Covid-19: Global cases pass 50m as Victoria records eighth day of no new infection

World round-up: US cases near 10m; Portugal, Hungary become latest EU countries to impose curfews

Drive-through coronavirus testing in Milwaukee, US over the weekend. Photograph: Taylor Glascock/The New York Times

More than 50.5 million cases of coronavirus have been recorded worldwide with more than 1.2 million deaths, according to the latest data from Johns Hopkins University. The US, Brazil and India have recorded the most fatalities, followed by Mexico and the UK.

A Reuters tally calculated that October was the worst month of the coronavirus pandemic so far, with its second wave in the past 30 days accounting for a quarter of all cases.

The last month saw the spread of the virus accelerate at a rapid pace: while it took 32 days for cases to rise from 30 million to 40 million, it only took 21 days to add another 10 million.

The following is a summary of the latest developments on the virus around the world:



Portugal and Hungary have become the latest European countries to impose curfews against the resurgent tide of coronavirus infections and deaths lashing the continent and filing its emergency wards.

But glimmers of hope emerged from France, the Czech Republic and Belgium that tough restrictions might be starting to work.

Portugal, which like other European countries has seen cases and hospital admissions surge in recent weeks, imposed a state of emergency and ordered some seven million people — around 70 per cent of its population — to stay home on weekday nights from 11pm to 5am for at least the next two weeks.

The restrictions are ramped up at the weekend, with people allowed out only in the mornings until 1pm, unless to buy essentials at supermarkets.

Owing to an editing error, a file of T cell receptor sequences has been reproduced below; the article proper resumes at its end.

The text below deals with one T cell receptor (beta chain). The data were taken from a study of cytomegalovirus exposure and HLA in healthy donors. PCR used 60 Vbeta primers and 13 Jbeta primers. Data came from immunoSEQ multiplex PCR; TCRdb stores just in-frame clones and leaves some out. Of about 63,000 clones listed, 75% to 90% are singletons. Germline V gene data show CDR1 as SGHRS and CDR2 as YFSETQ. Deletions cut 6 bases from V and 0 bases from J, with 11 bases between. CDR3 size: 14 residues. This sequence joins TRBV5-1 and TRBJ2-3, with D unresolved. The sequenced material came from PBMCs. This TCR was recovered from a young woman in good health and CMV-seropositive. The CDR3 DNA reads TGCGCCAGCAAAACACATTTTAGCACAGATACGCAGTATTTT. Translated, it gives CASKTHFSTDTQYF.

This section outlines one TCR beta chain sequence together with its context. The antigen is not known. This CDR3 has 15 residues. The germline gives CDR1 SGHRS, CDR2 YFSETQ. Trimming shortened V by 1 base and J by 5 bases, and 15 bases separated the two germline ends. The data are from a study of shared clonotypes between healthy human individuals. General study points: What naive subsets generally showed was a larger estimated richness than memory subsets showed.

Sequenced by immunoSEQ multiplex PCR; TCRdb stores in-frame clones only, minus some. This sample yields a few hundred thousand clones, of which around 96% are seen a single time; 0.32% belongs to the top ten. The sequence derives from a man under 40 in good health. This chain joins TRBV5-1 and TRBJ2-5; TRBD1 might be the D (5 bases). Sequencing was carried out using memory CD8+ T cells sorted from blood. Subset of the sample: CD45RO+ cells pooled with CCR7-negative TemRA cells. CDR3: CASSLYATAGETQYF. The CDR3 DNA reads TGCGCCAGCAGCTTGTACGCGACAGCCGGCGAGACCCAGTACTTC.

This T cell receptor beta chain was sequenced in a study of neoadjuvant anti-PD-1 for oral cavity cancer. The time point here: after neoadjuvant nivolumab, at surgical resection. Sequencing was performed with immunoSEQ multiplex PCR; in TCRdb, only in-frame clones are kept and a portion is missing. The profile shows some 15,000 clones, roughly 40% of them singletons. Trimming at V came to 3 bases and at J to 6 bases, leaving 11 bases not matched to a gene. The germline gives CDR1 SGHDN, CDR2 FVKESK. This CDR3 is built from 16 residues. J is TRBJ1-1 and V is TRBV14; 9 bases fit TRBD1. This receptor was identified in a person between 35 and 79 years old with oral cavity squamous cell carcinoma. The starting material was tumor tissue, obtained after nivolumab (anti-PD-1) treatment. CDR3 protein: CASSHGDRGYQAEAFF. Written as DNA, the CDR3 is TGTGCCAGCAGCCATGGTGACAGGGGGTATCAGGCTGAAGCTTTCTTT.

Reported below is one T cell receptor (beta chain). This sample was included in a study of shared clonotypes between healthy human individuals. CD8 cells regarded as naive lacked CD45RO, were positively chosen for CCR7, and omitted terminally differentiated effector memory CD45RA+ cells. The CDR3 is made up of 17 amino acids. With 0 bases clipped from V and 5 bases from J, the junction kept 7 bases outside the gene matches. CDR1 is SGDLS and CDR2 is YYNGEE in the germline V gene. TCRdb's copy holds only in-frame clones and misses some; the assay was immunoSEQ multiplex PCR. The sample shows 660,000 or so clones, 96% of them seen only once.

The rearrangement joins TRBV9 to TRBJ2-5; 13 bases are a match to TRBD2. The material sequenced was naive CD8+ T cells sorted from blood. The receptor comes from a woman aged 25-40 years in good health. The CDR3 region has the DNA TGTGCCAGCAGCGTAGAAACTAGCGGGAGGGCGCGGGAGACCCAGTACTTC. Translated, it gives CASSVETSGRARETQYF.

Hungary also imposed its strictest measures so far as prime minister Viktor Orban announced an 8pm-5am curfew, except for commuters going to work. All businesses must close by 7pm.

Other measures in Hungary mirrored those becoming familiar across Europe as the virus surges, including limits on eateries, sports events and family gatherings, and remote learning for school and university students. The restrictions kick in on Tuesday at midnight and will remain in place for at least 30 days.

“I know, we all know, that this will not be easy. The next weeks will be difficult. But the vaccine is within sight, we’ve got to hold out until then,” Mr Orban said.

Last week, Hungarian foreign minister Peter Szijjarto announced that a small shipment of a Russian coronavirus vaccine would arrive in Hungary in December to undergo final tests, and that larger deliveries are expected in mid-to-late January.

The French government has gradually ratcheted up from localised curfews and closures of bars and other targeted businesses to what is now a full-blown nationwide lockdown, albeit with schools and essential businesses open.

Health minister Olivier Veran said early indications are that the measures may be starting to slow the latest surge in France and that it would “have flared up faster and stronger” without them.

Belgian health authorities are confident that the hard-hit country's partial lockdown has seen the peak of hospital admissions come and go.

Speaking at a news conference, virologist Yves Van Laethem said about 400 people were in hospital due to coronavirus complications on Sunday, compared with 879 on November 3rd.

“Subject to an unpleasant surprise,” the peak in hospital admissions was reached that day, Mr Van Laethem said.

Some 6,948 virus patients are being treated in Belgian hospitals now, down by about 500 patients from November 3rd.

To break the chain of transmission, Belgium has returned to partial lockdown measures including closing non-essential shops, bars and restaurants, as well extending the autumn school holiday.

Infections in the Czech Republic have started to decline after a two-month rise to record high levels and the number of people in hospital also dropped below the 8,000-mark.